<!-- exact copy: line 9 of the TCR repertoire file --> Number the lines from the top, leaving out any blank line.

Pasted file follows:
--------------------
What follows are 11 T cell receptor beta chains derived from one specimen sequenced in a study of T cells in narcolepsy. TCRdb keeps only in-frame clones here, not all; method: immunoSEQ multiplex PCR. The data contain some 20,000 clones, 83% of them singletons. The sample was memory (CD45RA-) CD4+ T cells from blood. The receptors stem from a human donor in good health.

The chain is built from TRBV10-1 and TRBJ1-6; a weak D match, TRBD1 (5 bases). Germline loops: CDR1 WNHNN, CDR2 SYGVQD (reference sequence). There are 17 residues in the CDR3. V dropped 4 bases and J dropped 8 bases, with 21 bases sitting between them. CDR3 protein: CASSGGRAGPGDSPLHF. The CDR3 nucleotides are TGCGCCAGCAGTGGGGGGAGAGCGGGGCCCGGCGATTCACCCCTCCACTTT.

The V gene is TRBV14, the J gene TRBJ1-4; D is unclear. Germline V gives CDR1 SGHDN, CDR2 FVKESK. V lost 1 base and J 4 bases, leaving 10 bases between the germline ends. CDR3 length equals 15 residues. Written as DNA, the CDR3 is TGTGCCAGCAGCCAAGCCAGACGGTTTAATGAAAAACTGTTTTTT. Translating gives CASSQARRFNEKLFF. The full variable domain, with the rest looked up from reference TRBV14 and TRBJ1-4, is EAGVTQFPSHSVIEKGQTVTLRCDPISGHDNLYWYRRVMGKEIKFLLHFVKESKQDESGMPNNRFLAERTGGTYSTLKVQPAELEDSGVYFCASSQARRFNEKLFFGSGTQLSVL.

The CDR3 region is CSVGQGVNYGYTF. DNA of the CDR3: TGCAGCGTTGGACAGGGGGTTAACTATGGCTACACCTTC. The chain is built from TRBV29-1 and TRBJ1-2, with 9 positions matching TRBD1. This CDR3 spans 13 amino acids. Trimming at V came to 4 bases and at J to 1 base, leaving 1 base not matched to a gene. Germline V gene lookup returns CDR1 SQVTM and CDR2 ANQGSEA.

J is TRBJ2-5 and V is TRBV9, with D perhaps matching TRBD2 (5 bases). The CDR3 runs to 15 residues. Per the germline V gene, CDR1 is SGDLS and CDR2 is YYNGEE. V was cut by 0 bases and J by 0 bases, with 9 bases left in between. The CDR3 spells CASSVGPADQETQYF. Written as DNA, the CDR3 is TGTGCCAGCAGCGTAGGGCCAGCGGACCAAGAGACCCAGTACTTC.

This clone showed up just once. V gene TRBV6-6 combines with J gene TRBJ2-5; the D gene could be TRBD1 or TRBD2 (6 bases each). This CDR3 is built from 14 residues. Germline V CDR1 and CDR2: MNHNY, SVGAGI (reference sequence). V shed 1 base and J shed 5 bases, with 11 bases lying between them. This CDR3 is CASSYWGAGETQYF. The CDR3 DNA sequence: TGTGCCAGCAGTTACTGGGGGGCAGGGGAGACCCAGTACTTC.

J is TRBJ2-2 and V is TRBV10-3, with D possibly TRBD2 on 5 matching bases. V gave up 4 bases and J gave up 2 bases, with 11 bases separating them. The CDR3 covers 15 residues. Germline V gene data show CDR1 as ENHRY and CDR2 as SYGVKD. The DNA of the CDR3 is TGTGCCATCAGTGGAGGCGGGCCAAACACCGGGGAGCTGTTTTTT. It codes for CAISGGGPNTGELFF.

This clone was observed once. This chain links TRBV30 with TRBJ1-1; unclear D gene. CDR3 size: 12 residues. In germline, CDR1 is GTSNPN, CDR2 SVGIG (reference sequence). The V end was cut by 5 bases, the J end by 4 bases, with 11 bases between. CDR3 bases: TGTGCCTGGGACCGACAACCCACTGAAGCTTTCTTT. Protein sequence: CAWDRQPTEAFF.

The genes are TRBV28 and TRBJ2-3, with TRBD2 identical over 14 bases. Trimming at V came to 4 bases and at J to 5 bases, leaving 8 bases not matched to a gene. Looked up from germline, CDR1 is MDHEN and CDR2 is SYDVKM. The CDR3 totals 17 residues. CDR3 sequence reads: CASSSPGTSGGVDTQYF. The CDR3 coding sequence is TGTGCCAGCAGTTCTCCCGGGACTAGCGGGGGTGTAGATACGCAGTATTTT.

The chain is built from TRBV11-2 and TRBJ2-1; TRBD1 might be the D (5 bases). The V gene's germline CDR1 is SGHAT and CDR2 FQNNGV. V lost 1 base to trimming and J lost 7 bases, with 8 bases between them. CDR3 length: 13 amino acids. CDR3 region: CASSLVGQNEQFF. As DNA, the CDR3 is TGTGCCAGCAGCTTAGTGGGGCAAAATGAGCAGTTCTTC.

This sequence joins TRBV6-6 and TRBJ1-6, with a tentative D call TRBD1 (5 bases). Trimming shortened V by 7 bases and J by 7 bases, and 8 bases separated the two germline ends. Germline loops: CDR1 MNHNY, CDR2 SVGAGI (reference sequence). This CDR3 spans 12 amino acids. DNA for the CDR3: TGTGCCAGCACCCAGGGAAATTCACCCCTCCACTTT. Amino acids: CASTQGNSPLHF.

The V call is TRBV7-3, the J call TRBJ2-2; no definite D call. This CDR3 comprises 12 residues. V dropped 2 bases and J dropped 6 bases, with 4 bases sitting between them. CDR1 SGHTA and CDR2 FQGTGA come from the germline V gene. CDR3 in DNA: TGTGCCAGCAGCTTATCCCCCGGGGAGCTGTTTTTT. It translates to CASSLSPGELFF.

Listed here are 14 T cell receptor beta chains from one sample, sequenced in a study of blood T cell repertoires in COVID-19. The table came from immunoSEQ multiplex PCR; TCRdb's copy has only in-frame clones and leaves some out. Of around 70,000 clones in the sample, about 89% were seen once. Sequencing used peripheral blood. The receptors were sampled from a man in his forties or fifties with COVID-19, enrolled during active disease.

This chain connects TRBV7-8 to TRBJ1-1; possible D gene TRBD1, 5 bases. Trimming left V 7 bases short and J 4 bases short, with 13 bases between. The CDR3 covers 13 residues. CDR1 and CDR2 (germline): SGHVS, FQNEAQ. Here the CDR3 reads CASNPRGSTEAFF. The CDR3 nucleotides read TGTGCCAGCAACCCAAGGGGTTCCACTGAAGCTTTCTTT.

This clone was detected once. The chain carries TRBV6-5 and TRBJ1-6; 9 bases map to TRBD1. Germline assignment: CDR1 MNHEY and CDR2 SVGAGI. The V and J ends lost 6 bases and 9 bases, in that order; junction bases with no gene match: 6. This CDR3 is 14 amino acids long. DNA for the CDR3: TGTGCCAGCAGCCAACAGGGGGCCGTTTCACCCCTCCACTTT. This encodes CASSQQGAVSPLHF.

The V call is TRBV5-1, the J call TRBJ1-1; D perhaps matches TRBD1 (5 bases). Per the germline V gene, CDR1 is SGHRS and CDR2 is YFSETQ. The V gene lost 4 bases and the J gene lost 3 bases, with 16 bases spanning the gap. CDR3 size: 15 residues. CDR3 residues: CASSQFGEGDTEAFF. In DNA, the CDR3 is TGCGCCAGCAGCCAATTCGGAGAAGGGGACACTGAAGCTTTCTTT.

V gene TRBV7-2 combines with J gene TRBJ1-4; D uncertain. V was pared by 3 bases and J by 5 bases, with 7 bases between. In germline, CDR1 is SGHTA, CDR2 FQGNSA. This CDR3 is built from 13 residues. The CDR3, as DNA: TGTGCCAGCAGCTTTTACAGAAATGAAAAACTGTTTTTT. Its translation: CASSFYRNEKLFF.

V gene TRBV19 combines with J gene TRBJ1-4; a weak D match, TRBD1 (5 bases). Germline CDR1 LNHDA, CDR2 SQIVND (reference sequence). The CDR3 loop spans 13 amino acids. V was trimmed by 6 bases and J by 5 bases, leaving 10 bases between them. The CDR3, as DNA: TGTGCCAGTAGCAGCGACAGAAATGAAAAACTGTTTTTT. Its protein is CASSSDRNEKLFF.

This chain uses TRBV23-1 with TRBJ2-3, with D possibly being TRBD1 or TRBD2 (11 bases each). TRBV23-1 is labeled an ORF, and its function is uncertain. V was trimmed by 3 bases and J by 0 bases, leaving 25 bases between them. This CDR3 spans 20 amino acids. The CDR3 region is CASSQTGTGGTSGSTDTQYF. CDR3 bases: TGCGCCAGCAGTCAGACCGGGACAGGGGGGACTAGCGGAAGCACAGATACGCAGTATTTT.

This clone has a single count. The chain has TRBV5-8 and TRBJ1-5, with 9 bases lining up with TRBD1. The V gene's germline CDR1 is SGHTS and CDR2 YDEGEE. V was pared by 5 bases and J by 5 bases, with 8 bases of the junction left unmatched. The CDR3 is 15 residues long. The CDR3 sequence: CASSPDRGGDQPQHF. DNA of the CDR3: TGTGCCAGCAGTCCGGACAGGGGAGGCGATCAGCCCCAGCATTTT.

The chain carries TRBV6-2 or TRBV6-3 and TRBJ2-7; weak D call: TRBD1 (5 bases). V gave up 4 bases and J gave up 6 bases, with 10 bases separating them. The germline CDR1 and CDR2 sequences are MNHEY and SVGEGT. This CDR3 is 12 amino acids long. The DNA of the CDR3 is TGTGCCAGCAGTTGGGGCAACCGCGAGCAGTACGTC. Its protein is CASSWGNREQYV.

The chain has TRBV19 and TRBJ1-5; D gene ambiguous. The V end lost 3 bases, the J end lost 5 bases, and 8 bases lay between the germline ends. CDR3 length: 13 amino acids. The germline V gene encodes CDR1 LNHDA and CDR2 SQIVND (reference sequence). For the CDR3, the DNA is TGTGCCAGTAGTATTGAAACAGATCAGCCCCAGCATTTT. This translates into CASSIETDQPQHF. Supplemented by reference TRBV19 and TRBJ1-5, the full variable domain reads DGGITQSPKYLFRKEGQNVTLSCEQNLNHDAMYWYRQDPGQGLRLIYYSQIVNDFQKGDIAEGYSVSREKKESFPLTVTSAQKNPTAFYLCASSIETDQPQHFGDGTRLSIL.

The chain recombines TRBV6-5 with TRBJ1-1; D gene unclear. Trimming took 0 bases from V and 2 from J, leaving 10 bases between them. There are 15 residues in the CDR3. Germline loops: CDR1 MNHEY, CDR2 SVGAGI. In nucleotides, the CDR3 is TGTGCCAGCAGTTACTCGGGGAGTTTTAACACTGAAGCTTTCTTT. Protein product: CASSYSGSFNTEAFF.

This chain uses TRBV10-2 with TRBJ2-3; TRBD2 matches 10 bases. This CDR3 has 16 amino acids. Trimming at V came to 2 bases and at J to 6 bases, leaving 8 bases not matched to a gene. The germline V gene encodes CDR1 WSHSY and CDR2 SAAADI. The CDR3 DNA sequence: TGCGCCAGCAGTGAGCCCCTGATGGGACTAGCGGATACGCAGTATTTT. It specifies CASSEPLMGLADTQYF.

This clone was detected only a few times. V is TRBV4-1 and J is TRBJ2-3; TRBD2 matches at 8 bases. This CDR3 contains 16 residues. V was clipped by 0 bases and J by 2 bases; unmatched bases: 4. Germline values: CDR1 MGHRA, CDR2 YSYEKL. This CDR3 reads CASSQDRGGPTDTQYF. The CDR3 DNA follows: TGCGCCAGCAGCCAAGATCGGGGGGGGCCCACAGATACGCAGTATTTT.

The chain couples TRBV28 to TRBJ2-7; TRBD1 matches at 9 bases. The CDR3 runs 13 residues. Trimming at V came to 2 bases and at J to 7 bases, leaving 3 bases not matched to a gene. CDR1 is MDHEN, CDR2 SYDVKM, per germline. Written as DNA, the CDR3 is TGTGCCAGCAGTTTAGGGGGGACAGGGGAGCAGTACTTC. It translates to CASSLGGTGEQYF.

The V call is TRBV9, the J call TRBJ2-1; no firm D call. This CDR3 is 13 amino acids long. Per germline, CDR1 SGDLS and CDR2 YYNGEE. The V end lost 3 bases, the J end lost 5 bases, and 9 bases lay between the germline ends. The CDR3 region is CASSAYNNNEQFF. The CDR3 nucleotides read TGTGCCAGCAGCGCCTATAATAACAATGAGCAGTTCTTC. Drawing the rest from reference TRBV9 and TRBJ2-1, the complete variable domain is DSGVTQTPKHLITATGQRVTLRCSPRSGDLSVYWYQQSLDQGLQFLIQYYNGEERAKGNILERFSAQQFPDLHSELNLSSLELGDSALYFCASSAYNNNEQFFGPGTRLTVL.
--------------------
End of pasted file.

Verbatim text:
The genes are TRBV28 and TRBJ2-3, with TRBD2 identical over 14 bases. Trimming at V came to 4 bases and at J to 5 bases, leaving 8 bases not matched to a gene. Looked up from germline, CDR1 is MDHEN and CDR2 is SYDVKM. The CDR3 totals 17 residues. CDR3 sequence reads: CASSSPGTSGGVDTQYF. The CDR3 coding sequence is TGTGCCAGCAGTTCTCCCGGGACTAGCGGGGGTGTAGATACGCAGTATTTT.